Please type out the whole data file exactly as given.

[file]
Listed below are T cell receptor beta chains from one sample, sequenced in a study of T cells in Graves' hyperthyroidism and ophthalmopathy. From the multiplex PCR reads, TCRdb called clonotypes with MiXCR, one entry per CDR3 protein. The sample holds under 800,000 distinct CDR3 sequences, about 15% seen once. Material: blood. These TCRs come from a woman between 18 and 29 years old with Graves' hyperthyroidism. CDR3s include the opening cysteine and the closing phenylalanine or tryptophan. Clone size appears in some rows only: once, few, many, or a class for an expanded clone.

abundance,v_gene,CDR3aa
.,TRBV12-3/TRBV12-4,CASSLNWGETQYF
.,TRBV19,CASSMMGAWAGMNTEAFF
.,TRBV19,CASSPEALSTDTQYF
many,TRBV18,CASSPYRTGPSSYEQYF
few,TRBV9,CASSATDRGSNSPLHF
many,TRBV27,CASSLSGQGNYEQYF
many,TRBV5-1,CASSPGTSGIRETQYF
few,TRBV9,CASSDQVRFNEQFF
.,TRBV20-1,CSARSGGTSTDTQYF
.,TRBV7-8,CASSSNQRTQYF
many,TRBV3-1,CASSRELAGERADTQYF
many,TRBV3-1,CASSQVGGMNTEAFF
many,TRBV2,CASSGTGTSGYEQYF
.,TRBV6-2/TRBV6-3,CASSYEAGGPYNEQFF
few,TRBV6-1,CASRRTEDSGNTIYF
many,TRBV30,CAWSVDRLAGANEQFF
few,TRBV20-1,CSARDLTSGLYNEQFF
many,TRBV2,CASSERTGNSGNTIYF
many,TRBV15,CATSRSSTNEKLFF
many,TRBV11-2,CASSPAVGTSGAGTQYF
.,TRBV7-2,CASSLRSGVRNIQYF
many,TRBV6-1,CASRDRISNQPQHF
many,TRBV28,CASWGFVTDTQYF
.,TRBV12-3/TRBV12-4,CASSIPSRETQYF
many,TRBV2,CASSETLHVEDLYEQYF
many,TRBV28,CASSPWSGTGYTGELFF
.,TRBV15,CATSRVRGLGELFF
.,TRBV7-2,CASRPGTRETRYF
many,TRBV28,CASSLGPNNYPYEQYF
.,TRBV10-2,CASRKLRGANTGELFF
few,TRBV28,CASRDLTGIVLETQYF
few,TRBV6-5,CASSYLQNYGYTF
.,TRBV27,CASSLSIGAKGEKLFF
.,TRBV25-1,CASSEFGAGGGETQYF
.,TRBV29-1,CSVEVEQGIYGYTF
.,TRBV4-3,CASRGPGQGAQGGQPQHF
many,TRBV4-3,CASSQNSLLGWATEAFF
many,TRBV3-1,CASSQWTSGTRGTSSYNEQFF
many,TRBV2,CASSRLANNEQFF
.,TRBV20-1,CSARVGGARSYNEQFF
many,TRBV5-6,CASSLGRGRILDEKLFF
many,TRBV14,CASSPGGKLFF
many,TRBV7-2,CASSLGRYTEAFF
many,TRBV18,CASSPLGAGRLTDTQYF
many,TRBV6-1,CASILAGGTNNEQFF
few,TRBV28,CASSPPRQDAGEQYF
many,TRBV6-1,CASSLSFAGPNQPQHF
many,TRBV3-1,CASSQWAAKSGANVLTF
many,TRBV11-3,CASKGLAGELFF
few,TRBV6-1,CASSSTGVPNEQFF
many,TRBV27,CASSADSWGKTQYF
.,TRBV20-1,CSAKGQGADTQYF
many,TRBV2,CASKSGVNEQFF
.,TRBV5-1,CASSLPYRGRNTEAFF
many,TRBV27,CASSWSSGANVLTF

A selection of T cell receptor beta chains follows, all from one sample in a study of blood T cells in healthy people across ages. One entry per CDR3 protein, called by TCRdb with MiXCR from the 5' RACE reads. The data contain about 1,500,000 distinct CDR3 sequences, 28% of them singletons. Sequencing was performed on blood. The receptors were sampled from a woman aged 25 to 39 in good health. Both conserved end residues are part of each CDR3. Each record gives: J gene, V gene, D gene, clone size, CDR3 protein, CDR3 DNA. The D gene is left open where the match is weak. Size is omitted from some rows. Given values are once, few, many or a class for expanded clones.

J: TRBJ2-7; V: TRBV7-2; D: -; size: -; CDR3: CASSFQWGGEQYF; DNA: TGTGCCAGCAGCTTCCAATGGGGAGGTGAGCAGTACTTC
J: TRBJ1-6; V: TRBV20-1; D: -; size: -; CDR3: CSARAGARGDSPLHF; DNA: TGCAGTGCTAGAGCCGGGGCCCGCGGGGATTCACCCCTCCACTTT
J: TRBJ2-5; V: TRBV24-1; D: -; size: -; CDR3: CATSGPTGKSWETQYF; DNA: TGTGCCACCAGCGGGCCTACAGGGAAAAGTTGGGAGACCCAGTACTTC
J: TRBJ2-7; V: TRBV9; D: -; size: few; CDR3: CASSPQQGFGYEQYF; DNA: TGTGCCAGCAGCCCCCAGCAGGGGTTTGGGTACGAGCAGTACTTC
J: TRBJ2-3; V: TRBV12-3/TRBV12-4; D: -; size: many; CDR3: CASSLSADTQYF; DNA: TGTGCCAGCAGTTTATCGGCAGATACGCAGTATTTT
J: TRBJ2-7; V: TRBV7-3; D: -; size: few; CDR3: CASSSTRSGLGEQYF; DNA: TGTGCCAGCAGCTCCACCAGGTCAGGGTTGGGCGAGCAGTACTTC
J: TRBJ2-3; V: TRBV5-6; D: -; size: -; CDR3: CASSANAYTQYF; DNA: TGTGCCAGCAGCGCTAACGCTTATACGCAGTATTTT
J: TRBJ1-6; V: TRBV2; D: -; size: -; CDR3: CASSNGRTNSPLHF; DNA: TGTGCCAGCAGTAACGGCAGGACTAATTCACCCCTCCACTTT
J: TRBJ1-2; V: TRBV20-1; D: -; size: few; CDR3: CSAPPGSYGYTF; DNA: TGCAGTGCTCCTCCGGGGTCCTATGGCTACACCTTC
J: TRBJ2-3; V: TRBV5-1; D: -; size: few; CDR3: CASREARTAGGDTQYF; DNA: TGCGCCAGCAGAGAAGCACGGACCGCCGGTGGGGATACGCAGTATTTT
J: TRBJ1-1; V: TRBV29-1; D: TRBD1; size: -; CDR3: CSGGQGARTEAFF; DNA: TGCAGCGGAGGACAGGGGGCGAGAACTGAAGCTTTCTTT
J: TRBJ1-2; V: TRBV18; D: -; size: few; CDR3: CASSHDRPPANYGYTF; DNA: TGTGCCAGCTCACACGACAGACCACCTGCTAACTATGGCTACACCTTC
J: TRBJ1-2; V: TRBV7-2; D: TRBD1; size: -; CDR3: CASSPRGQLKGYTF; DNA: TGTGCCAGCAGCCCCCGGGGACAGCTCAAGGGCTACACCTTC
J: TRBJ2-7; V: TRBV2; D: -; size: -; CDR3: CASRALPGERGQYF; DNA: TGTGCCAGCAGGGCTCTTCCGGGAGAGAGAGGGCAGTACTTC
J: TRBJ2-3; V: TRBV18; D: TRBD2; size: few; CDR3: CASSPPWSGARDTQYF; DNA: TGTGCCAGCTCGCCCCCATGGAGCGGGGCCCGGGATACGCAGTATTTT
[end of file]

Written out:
Listed below are T cell receptor beta chains from one sample, sequenced in a study of T cells in Graves' hyperthyroidism and ophthalmopathy. From the multiplex PCR reads, TCRdb called clonotypes with MiXCR, one entry per CDR3 protein. The sample holds under 800,000 distinct CDR3 sequences, about 15% seen once. Material: blood. These TCRs come from a woman between 18 and 29 years old with Graves' hyperthyroidism. CDR3s include the opening cysteine and the closing phenylalanine or tryptophan. Clone size appears in some rows only: once, few, many, or a class for an expanded clone.

abundance,v_gene,CDR3aa
.,TRBV12-3/TRBV12-4,CASSLNWGETQYF
.,TRBV19,CASSMMGAWAGMNTEAFF
.,TRBV19,CASSPEALSTDTQYF
many,TRBV18,CASSPYRTGPSSYEQYF
few,TRBV9,CASSATDRGSNSPLHF
many,TRBV27,CASSLSGQGNYEQYF
many,TRBV5-1,CASSPGTSGIRETQYF
few,TRBV9,CASSDQVRFNEQFF
.,TRBV20-1,CSARSGGTSTDTQYF
.,TRBV7-8,CASSSNQRTQYF
many,TRBV3-1,CASSRELAGERADTQYF
many,TRBV3-1,CASSQVGGMNTEAFF
many,TRBV2,CASSGTGTSGYEQYF
.,TRBV6-2/TRBV6-3,CASSYEAGGPYNEQFF
few,TRBV6-1,CASRRTEDSGNTIYF
many,TRBV30,CAWSVDRLAGANEQFF
few,TRBV20-1,CSARDLTSGLYNEQFF
many,TRBV2,CASSERTGNSGNTIYF
many,TRBV15,CATSRSSTNEKLFF
many,TRBV11-2,CASSPAVGTSGAGTQYF
.,TRBV7-2,CASSLRSGVRNIQYF
many,TRBV6-1,CASRDRISNQPQHF
many,TRBV28,CASWGFVTDTQYF
.,TRBV12-3/TRBV12-4,CASSIPSRETQYF
many,TRBV2,CASSETLHVEDLYEQYF
many,TRBV28,CASSPWSGTGYTGELFF
.,TRBV15,CATSRVRGLGELFF
.,TRBV7-2,CASRPGTRETRYF
many,TRBV28,CASSLGPNNYPYEQYF
.,TRBV10-2,CASRKLRGANTGELFF
few,TRBV28,CASRDLTGIVLETQYF
few,TRBV6-5,CASSYLQNYGYTF
.,TRBV27,CASSLSIGAKGEKLFF
.,TRBV25-1,CASSEFGAGGGETQYF
.,TRBV29-1,CSVEVEQGIYGYTF
.,TRBV4-3,CASRGPGQGAQGGQPQHF
many,TRBV4-3,CASSQNSLLGWATEAFF
many,TRBV3-1,CASSQWTSGTRGTSSYNEQFF
many,TRBV2,CASSRLANNEQFF
.,TRBV20-1,CSARVGGARSYNEQFF
many,TRBV5-6,CASSLGRGRILDEKLFF
many,TRBV14,CASSPGGKLFF
many,TRBV7-2,CASSLGRYTEAFF
many,TRBV18,CASSPLGAGRLTDTQYF
many,TRBV6-1,CASILAGGTNNEQFF
few,TRBV28,CASSPPRQDAGEQYF
many,TRBV6-1,CASSLSFAGPNQPQHF
many,TRBV3-1,CASSQWAAKSGANVLTF
many,TRBV11-3,CASKGLAGELFF
few,TRBV6-1,CASSSTGVPNEQFF
many,TRBV27,CASSADSWGKTQYF
.,TRBV20-1,CSAKGQGADTQYF
many,TRBV2,CASKSGVNEQFF
.,TRBV5-1,CASSLPYRGRNTEAFF
many,TRBV27,CASSWSSGANVLTF

A selection of T cell receptor beta chains follows, all from one sample in a study of blood T cells in healthy people across ages. One entry per CDR3 protein, called by TCRdb with MiXCR from the 5' RACE reads. The data contain about 1,500,000 distinct CDR3 sequences, 28% of them singletons. Sequencing was performed on blood. The receptors were sampled from a woman aged 25 to 39 in good health. Both conserved end residues are part of each CDR3. Each record gives: J gene, V gene, D gene, clone size, CDR3 protein, CDR3 DNA. The D gene is left open where the match is weak. Size is omitted from some rows. Given values are once, few, many or a class for expanded clones.

J: TRBJ2-7; V: TRBV7-2; D: -; size: -; CDR3: CASSFQWGGEQYF; DNA: TGTGCCAGCAGCTTCCAATGGGGAGGTGAGCAGTACTTC
J: TRBJ1-6; V: TRBV20-1; D: -; size: -; CDR3: CSARAGARGDSPLHF; DNA: TGCAGTGCTAGAGCCGGGGCCCGCGGGGATTCACCCCTCCACTTT
J: TRBJ2-5; V: TRBV24-1; D: -; size: -; CDR3: CATSGPTGKSWETQYF; DNA: TGTGCCACCAGCGGGCCTACAGGGAAAAGTTGGGAGACCCAGTACTTC
J: TRBJ2-7; V: TRBV9; D: -; size: few; CDR3: CASSPQQGFGYEQYF; DNA: TGTGCCAGCAGCCCCCAGCAGGGGTTTGGGTACGAGCAGTACTTC
J: TRBJ2-3; V: TRBV12-3/TRBV12-4; D: -; size: many; CDR3: CASSLSADTQYF; DNA: TGTGCCAGCAGTTTATCGGCAGATACGCAGTATTTT
J: TRBJ2-7; V: TRBV7-3; D: -; size: few; CDR3: CASSSTRSGLGEQYF; DNA: TGTGCCAGCAGCTCCACCAGGTCAGGGTTGGGCGAGCAGTACTTC
J: TRBJ2-3; V: TRBV5-6; D: -; size: -; CDR3: CASSANAYTQYF; DNA: TGTGCCAGCAGCGCTAACGCTTATACGCAGTATTTT
J: TRBJ1-6; V: TRBV2; D: -; size: -; CDR3: CASSNGRTNSPLHF; DNA: TGTGCCAGCAGTAACGGCAGGACTAATTCACCCCTCCACTTT
J: TRBJ1-2; V: TRBV20-1; D: -; size: few; CDR3: CSAPPGSYGYTF; DNA: TGCAGTGCTCCTCCGGGGTCCTATGGCTACACCTTC
J: TRBJ2-3; V: TRBV5-1; D: -; size: few; CDR3: CASREARTAGGDTQYF; DNA: TGCGCCAGCAGAGAAGCACGGACCGCCGGTGGGGATACGCAGTATTTT
J: TRBJ1-1; V: TRBV29-1; D: TRBD1; size: -; CDR3: CSGGQGARTEAFF; DNA: TGCAGCGGAGGACAGGGGGCGAGAACTGAAGCTTTCTTT
J: TRBJ1-2; V: TRBV18; D: -; size: few; CDR3: CASSHDRPPANYGYTF; DNA: TGTGCCAGCTCACACGACAGACCACCTGCTAACTATGGCTACACCTTC
J: TRBJ1-2; V: TRBV7-2; D: TRBD1; size: -; CDR3: CASSPRGQLKGYTF; DNA: TGTGCCAGCAGCCCCCGGGGACAGCTCAAGGGCTACACCTTC
J: TRBJ2-7; V: TRBV2; D: -; size: -; CDR3: CASRALPGERGQYF; DNA: TGTGCCAGCAGGGCTCTTCCGGGAGAGAGAGGGCAGTACTTC
J: TRBJ2-3; V: TRBV18; D: TRBD2; size: few; CDR3: CASSPPWSGARDTQYF; DNA: TGTGCCAGCTCGCCCCCATGGAGCGGGGCCCGGGATACGCAGTATTTT